Military historian Arnold (Crisis in the Snows: Russia Confronts Napoleon: The Eylau Campaign 1806-1807, 2007, etc.) studies past insurgency responses to help clarify the U.S. efforts in Iraq. The author investigates four counterinsurgencies that either proved successful in putting down rebellion-the United States in the Philippines following war with Spain in 1898; the British response to the Malayan Emergency in 1948-or disastrous-the French invasion of Algeria in 1830; the U.S. quagmire in Vietnam-and offers lessons to be drawn from them. For each case, Arnold sketches a brief history of the country and how its nationalist sentiments played out against the wishes of the colonial occupiers. Gaining the support of the civilian population became a basic thrust of counterinsurgency, which Sir Gerald Templer handily phrased during the crisis in Malaya as "winning hearts and minds." Indeed, the model set by the British response in Malaya, which included the implementation of schools and elections, proved winning in "hitching the forces of nationalism to an emerging democratic Malay state." Moreover, the British quelled the rebellion within the rules of law rather than by the use of brutality and acts of terror, which would factor heavily in the French loss of Algeria. Gaining public support at home was also crucial, as America shakily learned during the insurrection in the Philippines, and abdicated completely during the Vietnam War. The mastery of intelligence, understanding the native culture and language and being committed to a long, bloody stay would become important counterinsurgency standards as well. In his valuable conclusion, "Reflections on a War Without End," Arnold quotes Romanstatesman Cicero, who in 44 BCE said, "an army abroad is of little use unless there is wise counsel at home."A reasonably argued work that delivers needed insight and historical precedent to the current war debate.
From the Publisher
“Delivers needed insight and historical precedent to the current war debate.”—Kirkus Reviews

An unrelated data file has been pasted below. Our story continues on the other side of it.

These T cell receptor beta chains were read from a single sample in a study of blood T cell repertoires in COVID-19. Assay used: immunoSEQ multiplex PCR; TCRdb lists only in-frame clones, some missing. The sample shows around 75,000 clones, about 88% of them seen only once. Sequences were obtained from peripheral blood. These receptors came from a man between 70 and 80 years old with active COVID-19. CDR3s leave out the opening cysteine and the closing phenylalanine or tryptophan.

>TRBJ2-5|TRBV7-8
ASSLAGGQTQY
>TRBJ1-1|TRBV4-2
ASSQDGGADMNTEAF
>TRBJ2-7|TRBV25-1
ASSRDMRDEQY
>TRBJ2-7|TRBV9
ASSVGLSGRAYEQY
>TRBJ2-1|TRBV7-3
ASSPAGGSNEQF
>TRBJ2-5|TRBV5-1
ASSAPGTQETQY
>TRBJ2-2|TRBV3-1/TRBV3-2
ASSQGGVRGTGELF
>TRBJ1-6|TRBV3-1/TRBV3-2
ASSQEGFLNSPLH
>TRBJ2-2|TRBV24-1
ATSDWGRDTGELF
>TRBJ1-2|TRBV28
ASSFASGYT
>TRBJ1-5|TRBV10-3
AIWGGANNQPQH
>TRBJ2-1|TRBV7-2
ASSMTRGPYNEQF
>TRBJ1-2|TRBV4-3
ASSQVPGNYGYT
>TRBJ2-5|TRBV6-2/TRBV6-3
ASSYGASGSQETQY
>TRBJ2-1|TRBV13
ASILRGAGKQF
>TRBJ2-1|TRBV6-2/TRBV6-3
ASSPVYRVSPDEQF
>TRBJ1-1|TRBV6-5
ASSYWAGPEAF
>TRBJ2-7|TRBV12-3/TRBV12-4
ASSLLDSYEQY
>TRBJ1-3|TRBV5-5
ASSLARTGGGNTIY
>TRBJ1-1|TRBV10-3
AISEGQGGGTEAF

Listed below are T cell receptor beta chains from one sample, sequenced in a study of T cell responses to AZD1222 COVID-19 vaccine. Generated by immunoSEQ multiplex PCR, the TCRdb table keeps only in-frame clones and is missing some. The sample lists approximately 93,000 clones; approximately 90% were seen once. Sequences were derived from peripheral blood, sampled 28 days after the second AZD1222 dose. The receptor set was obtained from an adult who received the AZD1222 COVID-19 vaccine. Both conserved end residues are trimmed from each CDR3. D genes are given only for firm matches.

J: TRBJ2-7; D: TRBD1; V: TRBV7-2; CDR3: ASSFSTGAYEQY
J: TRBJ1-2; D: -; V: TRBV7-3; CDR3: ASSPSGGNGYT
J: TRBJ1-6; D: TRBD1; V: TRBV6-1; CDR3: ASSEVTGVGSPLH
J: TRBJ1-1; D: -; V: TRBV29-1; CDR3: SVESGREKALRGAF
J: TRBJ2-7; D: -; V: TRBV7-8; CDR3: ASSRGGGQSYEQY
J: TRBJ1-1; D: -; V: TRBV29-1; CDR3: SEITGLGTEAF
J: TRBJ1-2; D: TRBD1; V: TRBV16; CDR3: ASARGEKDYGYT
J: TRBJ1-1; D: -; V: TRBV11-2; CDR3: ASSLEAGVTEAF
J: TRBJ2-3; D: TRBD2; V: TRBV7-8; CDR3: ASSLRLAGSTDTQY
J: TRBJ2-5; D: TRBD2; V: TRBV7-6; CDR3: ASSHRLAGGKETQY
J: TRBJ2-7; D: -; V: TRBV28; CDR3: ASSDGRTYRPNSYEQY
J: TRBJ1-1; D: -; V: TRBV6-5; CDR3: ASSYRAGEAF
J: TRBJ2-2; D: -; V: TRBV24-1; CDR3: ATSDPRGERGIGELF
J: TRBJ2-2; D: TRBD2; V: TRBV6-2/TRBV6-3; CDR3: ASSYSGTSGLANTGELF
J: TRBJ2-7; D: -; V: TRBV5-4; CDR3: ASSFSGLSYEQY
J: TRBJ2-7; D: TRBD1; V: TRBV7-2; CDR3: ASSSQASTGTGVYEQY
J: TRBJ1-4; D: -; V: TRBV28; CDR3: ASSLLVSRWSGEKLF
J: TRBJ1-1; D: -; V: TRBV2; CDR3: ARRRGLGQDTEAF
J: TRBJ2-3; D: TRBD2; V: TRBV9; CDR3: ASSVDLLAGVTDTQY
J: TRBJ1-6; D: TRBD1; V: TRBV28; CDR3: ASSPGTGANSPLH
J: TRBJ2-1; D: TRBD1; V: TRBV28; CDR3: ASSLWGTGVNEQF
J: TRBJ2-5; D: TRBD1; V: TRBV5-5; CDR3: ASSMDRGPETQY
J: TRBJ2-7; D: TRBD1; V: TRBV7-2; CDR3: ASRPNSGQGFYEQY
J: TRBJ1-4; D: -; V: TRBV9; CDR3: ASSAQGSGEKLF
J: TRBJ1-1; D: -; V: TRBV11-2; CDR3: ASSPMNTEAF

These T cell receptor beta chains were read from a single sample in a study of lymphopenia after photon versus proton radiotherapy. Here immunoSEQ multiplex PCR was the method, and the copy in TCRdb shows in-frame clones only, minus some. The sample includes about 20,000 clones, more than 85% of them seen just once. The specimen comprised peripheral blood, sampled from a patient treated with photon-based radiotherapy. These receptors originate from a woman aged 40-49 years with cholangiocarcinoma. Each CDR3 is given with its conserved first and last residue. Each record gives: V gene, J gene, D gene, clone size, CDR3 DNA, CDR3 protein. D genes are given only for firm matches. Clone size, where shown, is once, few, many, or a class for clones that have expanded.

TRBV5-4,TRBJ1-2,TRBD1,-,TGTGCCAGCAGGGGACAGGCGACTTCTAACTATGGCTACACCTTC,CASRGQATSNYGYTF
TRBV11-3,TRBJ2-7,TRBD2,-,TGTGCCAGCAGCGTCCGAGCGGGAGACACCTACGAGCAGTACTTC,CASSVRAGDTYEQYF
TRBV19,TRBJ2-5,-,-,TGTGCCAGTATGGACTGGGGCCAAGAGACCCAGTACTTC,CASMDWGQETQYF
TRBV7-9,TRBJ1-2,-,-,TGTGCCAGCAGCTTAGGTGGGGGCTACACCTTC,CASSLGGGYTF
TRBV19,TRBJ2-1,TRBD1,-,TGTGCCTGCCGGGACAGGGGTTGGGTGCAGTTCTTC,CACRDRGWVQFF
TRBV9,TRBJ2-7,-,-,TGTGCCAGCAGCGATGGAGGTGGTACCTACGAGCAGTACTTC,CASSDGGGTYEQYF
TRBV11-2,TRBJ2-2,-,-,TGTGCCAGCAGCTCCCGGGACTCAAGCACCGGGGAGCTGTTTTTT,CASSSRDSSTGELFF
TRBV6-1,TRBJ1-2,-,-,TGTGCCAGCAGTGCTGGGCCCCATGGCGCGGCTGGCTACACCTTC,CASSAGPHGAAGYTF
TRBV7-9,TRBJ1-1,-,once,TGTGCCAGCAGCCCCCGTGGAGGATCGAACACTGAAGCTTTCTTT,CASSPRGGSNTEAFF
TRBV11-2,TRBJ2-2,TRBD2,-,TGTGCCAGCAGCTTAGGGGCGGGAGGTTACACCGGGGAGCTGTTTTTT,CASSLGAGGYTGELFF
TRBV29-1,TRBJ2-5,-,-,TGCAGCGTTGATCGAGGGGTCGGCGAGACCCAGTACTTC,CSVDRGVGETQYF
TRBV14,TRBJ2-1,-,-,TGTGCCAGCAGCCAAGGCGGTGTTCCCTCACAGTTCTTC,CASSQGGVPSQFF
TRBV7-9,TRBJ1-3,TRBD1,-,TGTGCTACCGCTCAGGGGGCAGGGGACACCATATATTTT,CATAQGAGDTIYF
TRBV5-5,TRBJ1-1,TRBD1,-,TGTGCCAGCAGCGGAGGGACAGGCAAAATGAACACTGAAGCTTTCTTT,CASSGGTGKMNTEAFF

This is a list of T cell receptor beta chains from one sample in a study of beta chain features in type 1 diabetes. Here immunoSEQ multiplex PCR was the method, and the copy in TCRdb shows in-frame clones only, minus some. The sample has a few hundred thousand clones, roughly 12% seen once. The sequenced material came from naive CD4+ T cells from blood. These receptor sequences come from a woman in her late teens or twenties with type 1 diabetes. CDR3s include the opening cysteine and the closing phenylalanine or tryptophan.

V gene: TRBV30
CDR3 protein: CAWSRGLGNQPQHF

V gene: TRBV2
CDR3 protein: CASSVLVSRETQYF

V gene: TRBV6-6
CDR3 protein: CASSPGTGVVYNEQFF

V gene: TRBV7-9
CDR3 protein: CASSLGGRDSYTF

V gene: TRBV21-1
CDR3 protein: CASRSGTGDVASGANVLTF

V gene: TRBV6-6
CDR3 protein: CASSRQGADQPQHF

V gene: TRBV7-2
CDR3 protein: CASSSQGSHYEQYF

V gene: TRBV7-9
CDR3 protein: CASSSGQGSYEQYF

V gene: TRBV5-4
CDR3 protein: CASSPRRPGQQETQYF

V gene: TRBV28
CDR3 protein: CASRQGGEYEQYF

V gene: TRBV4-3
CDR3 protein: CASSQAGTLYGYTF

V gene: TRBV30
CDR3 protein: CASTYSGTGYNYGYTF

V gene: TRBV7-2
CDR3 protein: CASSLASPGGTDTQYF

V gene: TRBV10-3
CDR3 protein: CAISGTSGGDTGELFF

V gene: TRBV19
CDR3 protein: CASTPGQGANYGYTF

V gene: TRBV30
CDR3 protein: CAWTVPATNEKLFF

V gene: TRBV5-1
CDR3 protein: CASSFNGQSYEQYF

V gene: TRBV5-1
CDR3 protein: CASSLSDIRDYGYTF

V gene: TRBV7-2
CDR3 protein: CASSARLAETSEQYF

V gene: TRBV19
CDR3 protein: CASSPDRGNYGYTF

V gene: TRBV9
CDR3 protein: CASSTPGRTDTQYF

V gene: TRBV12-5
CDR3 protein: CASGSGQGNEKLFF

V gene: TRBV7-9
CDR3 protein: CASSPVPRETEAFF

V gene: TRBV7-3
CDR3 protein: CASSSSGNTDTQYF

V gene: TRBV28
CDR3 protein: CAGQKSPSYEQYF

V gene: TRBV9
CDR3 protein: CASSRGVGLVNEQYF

“A thoughtful history…[Arnold] makes a convincing case that killing insurgents never defeats an insurgency. That happens when a nation’s population feels safe, a painful lesson that America is relearning the hard way in Iraq and Afghanistan.”—Publishers Weekly

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Product Details

  • ISBN-13: 9781608191802
  • Publisher: Bloomsbury USA
  • Publication date: 7/1/2009
  • Sold by: Barnes & Noble
  • Format: eBook
  • Edition number: 1
  • Pages: 304
  • Sales rank: 1,336,887
  • Product dimensions: 6.12 (w) x 9.25 (h) x 1.00 (d)
  • File size: 4 MB

Meet the Author

James Arnold is a Civil War and military historian and author of Tet Offensive 1968: Turning Point in Vietnam.
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Table of Contents

Introduction 1

Part 1 The Philippine Insurrection

1 An American Victory Yields a Guerrilla War 11

2 Chastising the Insurrectos 26

3 The War Is Won Again 36

4 The Policy of Destruction 50

5 Why the Americans Won 63

Part 2 The War in Algeria

6 Terror on All Saints' Day 75

7 Terror Without Limits 86

8 The Question of Morality 97

9 The Enclosed Hunting Preserve 110

10 The Sense of Betrayal 120

Part 3 The Malayan Emergency

11 Crisis in Malaya 133

12 Personality and Vision 142

13 A Modern Cromwell 155

14 Victory in Malaya 167

Part 4 The Vietnam War

15 In Search of a New Enemy 183

16 Pacification, Marine Corps Style 195

17 Progress and Setback 203

18 The Army's Other War 217

19 Lessons from a Lost War 230

Conclusion: Reflections on a War Without End 237

Acknowledgments 255

Notes 257

Bibliography 275

Index 285

Maps

Capture of Manila, August 13, 1898 13

Philippines 18

Luzon Military Departments 37

Philippines Showing Batangas and Balangiga 51

Algeria Showing Aures Massif and Kabylie 76

Algeria Showing Philippeville 87

The Challe Offensive, 1959-1960 112

The Federation of Malaya, 1948 169

South Vietnam Showing the Central Highlands 192

South Vietnam Showing Corps Boundaries 201

South Vietnam Showing Hau Nghia 219